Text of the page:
Quote of the Day: “Being who you are can take practice”

Brittany Griner

(Image source: Cosmo)

It’s no secret that I’m a huge Brittney Griner fan. And she continues to impress with this lovely piece in Cosmo — an excerpt from her new memoir — about her “big, long process” of coming out and growing into her own identity.

It seems like an odd thing to say, but being who you are can take practice, especially when who you are doesn’t fit neatly into the vision that society has for how you should act, what you should wear, who you should love. I haven’t always embraced the parts of me that are different, because when you’re young, it’s scary to voluntarily step away from the mainstream. But I eventually realized that faking it is draining, and that the more people who raise their hands and say, “This is me,” the more they help empower other people to do the same.

Griner reflects, with great insight and empathy, on her middle school years when she denied her sexuality and her early clumsy attempts at piecing together a style that felt right in high school. Through it all, she says, “I knew someday I would be able to become a complete person, with who I am on the inside matching how I expressed myself on the outside.”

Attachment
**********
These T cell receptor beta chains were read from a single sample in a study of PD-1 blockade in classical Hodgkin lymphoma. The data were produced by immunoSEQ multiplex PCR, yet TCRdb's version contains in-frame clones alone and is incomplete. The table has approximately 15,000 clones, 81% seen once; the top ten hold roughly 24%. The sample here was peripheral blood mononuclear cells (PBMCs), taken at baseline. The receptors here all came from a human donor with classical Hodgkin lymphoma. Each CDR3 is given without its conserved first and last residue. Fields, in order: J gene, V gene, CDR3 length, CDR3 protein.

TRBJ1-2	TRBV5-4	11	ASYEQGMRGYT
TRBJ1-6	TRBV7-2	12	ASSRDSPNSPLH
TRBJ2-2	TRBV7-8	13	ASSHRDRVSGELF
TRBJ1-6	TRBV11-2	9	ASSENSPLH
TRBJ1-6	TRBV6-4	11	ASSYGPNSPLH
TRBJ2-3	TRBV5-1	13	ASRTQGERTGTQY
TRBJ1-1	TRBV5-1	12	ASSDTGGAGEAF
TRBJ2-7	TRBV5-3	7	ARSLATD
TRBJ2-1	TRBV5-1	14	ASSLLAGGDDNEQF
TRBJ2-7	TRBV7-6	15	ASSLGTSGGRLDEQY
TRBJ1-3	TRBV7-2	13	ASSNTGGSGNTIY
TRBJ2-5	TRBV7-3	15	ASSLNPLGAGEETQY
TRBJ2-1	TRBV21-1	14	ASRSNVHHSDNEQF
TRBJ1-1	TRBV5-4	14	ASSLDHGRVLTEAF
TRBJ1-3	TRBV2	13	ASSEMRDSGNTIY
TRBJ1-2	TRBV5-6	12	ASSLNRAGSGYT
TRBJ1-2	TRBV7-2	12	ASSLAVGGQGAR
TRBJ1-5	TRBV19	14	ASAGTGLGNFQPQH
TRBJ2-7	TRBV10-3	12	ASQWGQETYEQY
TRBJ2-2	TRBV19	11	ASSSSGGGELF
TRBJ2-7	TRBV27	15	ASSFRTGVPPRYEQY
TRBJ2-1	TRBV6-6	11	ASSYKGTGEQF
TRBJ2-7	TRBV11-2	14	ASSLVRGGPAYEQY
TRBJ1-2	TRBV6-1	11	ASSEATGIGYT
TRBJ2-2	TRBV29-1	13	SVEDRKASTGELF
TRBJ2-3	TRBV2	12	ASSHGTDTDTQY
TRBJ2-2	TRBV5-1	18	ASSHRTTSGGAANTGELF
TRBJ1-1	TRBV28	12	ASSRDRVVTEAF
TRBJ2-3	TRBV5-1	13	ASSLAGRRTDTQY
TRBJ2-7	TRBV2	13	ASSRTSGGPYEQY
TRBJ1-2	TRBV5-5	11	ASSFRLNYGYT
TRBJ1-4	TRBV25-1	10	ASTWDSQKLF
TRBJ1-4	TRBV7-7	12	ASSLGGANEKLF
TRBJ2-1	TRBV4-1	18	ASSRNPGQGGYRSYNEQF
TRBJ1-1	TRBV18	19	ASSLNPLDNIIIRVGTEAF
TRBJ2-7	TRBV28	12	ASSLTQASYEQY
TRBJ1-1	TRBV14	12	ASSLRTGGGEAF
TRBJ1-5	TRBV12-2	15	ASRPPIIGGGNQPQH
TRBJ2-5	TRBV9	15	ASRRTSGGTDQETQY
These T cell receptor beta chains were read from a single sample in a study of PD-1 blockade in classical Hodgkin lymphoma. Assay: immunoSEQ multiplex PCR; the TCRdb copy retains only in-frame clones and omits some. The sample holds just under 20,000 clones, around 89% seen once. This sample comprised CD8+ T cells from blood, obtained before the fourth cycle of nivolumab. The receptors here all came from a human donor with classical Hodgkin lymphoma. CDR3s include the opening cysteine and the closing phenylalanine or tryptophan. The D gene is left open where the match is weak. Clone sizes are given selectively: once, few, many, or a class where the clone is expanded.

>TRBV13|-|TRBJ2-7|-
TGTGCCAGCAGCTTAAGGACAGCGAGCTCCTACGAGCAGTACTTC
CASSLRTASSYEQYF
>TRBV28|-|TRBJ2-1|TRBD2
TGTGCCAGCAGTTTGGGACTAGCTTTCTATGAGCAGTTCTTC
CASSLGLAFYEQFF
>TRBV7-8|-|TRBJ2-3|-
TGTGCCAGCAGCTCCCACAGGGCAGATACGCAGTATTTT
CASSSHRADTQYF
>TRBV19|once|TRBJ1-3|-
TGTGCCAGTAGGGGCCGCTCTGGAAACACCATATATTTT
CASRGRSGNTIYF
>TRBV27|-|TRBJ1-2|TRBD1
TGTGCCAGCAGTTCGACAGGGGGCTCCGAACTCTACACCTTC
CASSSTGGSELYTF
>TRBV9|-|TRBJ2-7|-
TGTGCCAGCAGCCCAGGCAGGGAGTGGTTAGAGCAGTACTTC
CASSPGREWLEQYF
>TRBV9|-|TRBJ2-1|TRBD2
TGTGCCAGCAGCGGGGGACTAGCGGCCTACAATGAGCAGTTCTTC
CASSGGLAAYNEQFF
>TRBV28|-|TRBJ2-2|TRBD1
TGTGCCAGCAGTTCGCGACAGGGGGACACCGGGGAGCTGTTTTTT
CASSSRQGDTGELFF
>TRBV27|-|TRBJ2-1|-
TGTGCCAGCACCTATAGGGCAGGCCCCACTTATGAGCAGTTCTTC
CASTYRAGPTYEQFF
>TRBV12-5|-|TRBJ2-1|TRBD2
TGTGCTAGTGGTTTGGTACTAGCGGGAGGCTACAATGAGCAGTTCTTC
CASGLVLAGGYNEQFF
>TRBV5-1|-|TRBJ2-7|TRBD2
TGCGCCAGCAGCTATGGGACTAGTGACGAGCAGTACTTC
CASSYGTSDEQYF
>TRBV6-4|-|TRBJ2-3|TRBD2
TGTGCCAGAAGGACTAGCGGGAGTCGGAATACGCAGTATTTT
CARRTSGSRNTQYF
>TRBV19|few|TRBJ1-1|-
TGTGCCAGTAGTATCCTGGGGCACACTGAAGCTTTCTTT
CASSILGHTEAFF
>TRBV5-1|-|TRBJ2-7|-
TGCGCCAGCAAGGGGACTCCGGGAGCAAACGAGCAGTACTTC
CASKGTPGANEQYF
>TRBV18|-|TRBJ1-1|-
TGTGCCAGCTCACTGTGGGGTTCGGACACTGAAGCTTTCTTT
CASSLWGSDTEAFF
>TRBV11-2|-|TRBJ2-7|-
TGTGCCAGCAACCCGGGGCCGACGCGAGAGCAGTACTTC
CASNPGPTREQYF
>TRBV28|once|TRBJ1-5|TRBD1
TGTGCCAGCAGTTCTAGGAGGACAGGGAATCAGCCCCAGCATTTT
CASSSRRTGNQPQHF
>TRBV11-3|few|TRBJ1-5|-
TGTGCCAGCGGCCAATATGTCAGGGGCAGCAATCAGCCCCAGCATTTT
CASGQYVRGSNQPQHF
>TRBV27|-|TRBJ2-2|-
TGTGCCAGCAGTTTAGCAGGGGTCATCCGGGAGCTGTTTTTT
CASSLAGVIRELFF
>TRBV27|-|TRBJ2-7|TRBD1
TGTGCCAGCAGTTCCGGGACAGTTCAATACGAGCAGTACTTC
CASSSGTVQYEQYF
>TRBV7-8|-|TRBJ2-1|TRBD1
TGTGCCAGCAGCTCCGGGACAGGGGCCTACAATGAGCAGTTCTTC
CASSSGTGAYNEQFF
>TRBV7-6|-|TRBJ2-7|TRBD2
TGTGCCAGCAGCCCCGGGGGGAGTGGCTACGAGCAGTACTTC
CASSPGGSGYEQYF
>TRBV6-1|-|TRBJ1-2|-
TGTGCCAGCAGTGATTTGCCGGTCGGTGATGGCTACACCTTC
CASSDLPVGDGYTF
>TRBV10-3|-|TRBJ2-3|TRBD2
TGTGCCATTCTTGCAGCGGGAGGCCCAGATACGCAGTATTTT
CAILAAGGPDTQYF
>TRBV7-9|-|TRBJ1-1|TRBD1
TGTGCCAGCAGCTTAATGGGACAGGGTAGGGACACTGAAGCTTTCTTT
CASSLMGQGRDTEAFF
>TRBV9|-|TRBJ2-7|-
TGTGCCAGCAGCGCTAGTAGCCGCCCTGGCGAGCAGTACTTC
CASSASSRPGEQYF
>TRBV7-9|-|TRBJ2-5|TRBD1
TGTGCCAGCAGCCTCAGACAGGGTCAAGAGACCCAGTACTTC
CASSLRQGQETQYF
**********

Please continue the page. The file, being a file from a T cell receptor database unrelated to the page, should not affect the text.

Maya DusenberyMaya Dusenbery is an Executive Director of Feministing.

St. Paul, MN

Maya Dusenbery is executive director in charge of editorial at Feministing. She is the author of the forthcoming book Doing Harm: The Truth About How Bad Medicine and Lazy Science Leave Women Dismissed, Misdiagnosed, and Sick (HarperOne, March 2018). She has been a fellow at Mother Jones magazine and a columnist at Pacific Standard magazine. Her work has appeared in publications like Cosmopolitan.com, TheAtlantic.com, Bitch Magazine, as well as the anthology The Feminist Utopia Project. Before become a full-time journalist, she worked at the National Institute for Reproductive Health. A Minnesota native, she received her B.A. from Carleton College in 2008. After living in Brooklyn, Oakland, and Atlanta, she is currently based in the Twin Cities.

Maya Dusenbery is an executive director of Feministing and author of the forthcoming book Doing Harm on sexism in medicine.

Read more about Maya

Join the Conversation